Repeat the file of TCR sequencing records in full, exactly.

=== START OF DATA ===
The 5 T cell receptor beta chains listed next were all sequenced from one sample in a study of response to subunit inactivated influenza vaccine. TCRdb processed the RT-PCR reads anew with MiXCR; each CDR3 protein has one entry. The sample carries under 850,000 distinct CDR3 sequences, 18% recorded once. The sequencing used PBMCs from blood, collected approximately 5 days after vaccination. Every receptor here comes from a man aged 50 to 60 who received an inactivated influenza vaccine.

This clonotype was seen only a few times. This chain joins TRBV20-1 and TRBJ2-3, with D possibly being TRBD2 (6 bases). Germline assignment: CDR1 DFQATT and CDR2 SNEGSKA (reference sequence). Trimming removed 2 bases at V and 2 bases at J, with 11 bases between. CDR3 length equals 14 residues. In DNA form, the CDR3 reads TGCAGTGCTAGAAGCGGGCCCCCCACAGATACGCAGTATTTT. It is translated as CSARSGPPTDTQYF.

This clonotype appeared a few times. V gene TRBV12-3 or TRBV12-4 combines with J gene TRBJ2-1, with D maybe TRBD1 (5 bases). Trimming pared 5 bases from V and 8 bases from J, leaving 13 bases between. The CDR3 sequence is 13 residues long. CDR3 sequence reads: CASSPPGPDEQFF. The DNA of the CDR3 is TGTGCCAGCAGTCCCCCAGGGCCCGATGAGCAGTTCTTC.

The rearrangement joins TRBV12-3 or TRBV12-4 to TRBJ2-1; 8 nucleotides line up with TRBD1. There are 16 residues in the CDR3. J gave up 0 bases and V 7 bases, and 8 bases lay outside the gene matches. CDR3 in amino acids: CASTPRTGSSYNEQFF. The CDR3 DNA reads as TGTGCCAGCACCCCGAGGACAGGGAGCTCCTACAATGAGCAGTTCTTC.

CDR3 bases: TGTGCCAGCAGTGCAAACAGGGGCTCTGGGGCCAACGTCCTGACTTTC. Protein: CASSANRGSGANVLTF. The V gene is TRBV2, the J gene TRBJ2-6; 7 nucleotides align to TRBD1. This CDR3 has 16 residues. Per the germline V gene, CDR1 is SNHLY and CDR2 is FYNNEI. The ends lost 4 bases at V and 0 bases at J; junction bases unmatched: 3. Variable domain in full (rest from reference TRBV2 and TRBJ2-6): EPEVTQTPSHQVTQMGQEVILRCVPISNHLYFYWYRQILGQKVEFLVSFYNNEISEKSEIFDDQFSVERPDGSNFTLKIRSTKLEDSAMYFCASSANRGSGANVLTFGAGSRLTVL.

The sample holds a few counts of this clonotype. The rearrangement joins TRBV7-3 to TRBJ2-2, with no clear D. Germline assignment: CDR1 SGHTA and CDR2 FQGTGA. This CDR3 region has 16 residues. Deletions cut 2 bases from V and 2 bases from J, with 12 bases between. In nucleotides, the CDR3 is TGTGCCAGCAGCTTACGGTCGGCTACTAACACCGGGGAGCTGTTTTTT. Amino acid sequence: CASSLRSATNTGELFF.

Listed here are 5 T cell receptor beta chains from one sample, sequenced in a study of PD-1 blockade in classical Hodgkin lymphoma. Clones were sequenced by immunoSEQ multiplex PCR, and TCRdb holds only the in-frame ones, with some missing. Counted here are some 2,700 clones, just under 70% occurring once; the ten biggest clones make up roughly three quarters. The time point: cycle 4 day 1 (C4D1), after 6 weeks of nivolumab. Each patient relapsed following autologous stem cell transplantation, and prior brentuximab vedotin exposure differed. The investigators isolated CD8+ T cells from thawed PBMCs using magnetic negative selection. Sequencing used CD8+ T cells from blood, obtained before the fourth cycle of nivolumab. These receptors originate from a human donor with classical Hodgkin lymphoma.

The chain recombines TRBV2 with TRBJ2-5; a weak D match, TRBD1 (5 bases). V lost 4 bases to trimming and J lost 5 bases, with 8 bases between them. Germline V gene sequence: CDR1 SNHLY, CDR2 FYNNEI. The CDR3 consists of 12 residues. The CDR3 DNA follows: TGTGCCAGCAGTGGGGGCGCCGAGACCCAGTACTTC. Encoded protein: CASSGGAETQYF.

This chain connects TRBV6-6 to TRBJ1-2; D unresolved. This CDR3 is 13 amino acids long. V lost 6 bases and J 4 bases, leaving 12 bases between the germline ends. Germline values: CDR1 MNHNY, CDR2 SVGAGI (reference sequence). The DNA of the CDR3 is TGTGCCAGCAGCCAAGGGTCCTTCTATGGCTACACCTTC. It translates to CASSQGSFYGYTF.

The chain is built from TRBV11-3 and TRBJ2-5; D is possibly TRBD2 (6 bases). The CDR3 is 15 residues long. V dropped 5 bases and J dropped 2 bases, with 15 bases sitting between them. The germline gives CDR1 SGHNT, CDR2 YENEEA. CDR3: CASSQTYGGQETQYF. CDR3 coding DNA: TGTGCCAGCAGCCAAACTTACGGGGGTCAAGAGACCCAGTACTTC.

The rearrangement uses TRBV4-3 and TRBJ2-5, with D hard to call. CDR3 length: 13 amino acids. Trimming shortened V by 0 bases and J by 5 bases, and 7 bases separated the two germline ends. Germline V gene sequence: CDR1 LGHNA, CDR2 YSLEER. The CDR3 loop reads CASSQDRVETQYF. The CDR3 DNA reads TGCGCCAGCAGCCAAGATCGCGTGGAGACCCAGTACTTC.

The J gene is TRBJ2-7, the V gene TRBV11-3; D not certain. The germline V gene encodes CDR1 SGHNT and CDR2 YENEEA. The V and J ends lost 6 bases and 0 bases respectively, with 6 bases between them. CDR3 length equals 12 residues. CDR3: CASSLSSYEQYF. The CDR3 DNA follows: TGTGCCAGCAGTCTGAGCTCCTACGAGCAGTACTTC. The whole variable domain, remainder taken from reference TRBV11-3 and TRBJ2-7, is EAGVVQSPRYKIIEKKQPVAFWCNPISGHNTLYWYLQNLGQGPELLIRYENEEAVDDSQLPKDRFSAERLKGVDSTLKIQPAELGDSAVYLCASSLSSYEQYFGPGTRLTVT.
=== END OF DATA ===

The 5 T cell receptor beta chains listed next were all sequenced from one sample in a study of response to subunit inactivated influenza vaccine. TCRdb processed the RT-PCR reads anew with MiXCR; each CDR3 protein has one entry. The sample carries under 850,000 distinct CDR3 sequences, 18% recorded once. The sequencing used PBMCs from blood, collected approximately 5 days after vaccination. Every receptor here comes from a man aged 50 to 60 who received an inactivated influenza vaccine.

This clonotype was seen only a few times. This chain joins TRBV20-1 and TRBJ2-3, with D possibly being TRBD2 (6 bases). Germline assignment: CDR1 DFQATT and CDR2 SNEGSKA (reference sequence). Trimming removed 2 bases at V and 2 bases at J, with 11 bases between. CDR3 length equals 14 residues. In DNA form, the CDR3 reads TGCAGTGCTAGAAGCGGGCCCCCCACAGATACGCAGTATTTT. It is translated as CSARSGPPTDTQYF.

This clonotype appeared a few times. V gene TRBV12-3 or TRBV12-4 combines with J gene TRBJ2-1, with D maybe TRBD1 (5 bases). Trimming pared 5 bases from V and 8 bases from J, leaving 13 bases between. The CDR3 sequence is 13 residues long. CDR3 sequence reads: CASSPPGPDEQFF. The DNA of the CDR3 is TGTGCCAGCAGTCCCCCAGGGCCCGATGAGCAGTTCTTC.

The rearrangement joins TRBV12-3 or TRBV12-4 to TRBJ2-1; 8 nucleotides line up with TRBD1. There are 16 residues in the CDR3. J gave up 0 bases and V 7 bases, and 8 bases lay outside the gene matches. CDR3 in amino acids: CASTPRTGSSYNEQFF. The CDR3 DNA reads as TGTGCCAGCACCCCGAGGACAGGGAGCTCCTACAATGAGCAGTTCTTC.

CDR3 bases: TGTGCCAGCAGTGCAAACAGGGGCTCTGGGGCCAACGTCCTGACTTTC. Protein: CASSANRGSGANVLTF. The V gene is TRBV2, the J gene TRBJ2-6; 7 nucleotides align to TRBD1. This CDR3 has 16 residues. Per the germline V gene, CDR1 is SNHLY and CDR2 is FYNNEI. The ends lost 4 bases at V and 0 bases at J; junction bases unmatched: 3. Variable domain in full (rest from reference TRBV2 and TRBJ2-6): EPEVTQTPSHQVTQMGQEVILRCVPISNHLYFYWYRQILGQKVEFLVSFYNNEISEKSEIFDDQFSVERPDGSNFTLKIRSTKLEDSAMYFCASSANRGSGANVLTFGAGSRLTVL.

The sample holds a few counts of this clonotype. The rearrangement joins TRBV7-3 to TRBJ2-2, with no clear D. Germline assignment: CDR1 SGHTA and CDR2 FQGTGA. This CDR3 region has 16 residues. Deletions cut 2 bases from V and 2 bases from J, with 12 bases between. In nucleotides, the CDR3 is TGTGCCAGCAGCTTACGGTCGGCTACTAACACCGGGGAGCTGTTTTTT. Amino acid sequence: CASSLRSATNTGELFF.

Listed here are 5 T cell receptor beta chains from one sample, sequenced in a study of PD-1 blockade in classical Hodgkin lymphoma. Clones were sequenced by immunoSEQ multiplex PCR, and TCRdb holds only the in-frame ones, with some missing. Counted here are some 2,700 clones, just under 70% occurring once; the ten biggest clones make up roughly three quarters. The time point: cycle 4 day 1 (C4D1), after 6 weeks of nivolumab. Each patient relapsed following autologous stem cell transplantation, and prior brentuximab vedotin exposure differed. The investigators isolated CD8+ T cells from thawed PBMCs using magnetic negative selection. Sequencing used CD8+ T cells from blood, obtained before the fourth cycle of nivolumab. These receptors originate from a human donor with classical Hodgkin lymphoma.

The chain recombines TRBV2 with TRBJ2-5; a weak D match, TRBD1 (5 bases). V lost 4 bases to trimming and J lost 5 bases, with 8 bases between them. Germline V gene sequence: CDR1 SNHLY, CDR2 FYNNEI. The CDR3 consists of 12 residues. The CDR3 DNA follows: TGTGCCAGCAGTGGGGGCGCCGAGACCCAGTACTTC. Encoded protein: CASSGGAETQYF.

This chain connects TRBV6-6 to TRBJ1-2; D unresolved. This CDR3 is 13 amino acids long. V lost 6 bases and J 4 bases, leaving 12 bases between the germline ends. Germline values: CDR1 MNHNY, CDR2 SVGAGI (reference sequence). The DNA of the CDR3 is TGTGCCAGCAGCCAAGGGTCCTTCTATGGCTACACCTTC. It translates to CASSQGSFYGYTF.

The chain is built from TRBV11-3 and TRBJ2-5; D is possibly TRBD2 (6 bases). The CDR3 is 15 residues long. V dropped 5 bases and J dropped 2 bases, with 15 bases sitting between them. The germline gives CDR1 SGHNT, CDR2 YENEEA. CDR3: CASSQTYGGQETQYF. CDR3 coding DNA: TGTGCCAGCAGCCAAACTTACGGGGGTCAAGAGACCCAGTACTTC.

The rearrangement uses TRBV4-3 and TRBJ2-5, with D hard to call. CDR3 length: 13 amino acids. Trimming shortened V by 0 bases and J by 5 bases, and 7 bases separated the two germline ends. Germline V gene sequence: CDR1 LGHNA, CDR2 YSLEER. The CDR3 loop reads CASSQDRVETQYF. The CDR3 DNA reads TGCGCCAGCAGCCAAGATCGCGTGGAGACCCAGTACTTC.

The J gene is TRBJ2-7, the V gene TRBV11-3; D not certain. The germline V gene encodes CDR1 SGHNT and CDR2 YENEEA. The V and J ends lost 6 bases and 0 bases respectively, with 6 bases between them. CDR3 length equals 12 residues. CDR3: CASSLSSYEQYF. The CDR3 DNA follows: TGTGCCAGCAGTCTGAGCTCCTACGAGCAGTACTTC. The whole variable domain, remainder taken from reference TRBV11-3 and TRBJ2-7, is EAGVVQSPRYKIIEKKQPVAFWCNPISGHNTLYWYLQNLGQGPELLIRYENEEAVDDSQLPKDRFSAERLKGVDSTLKIQPAELGDSAVYLCASSLSSYEQYFGPGTRLTVT.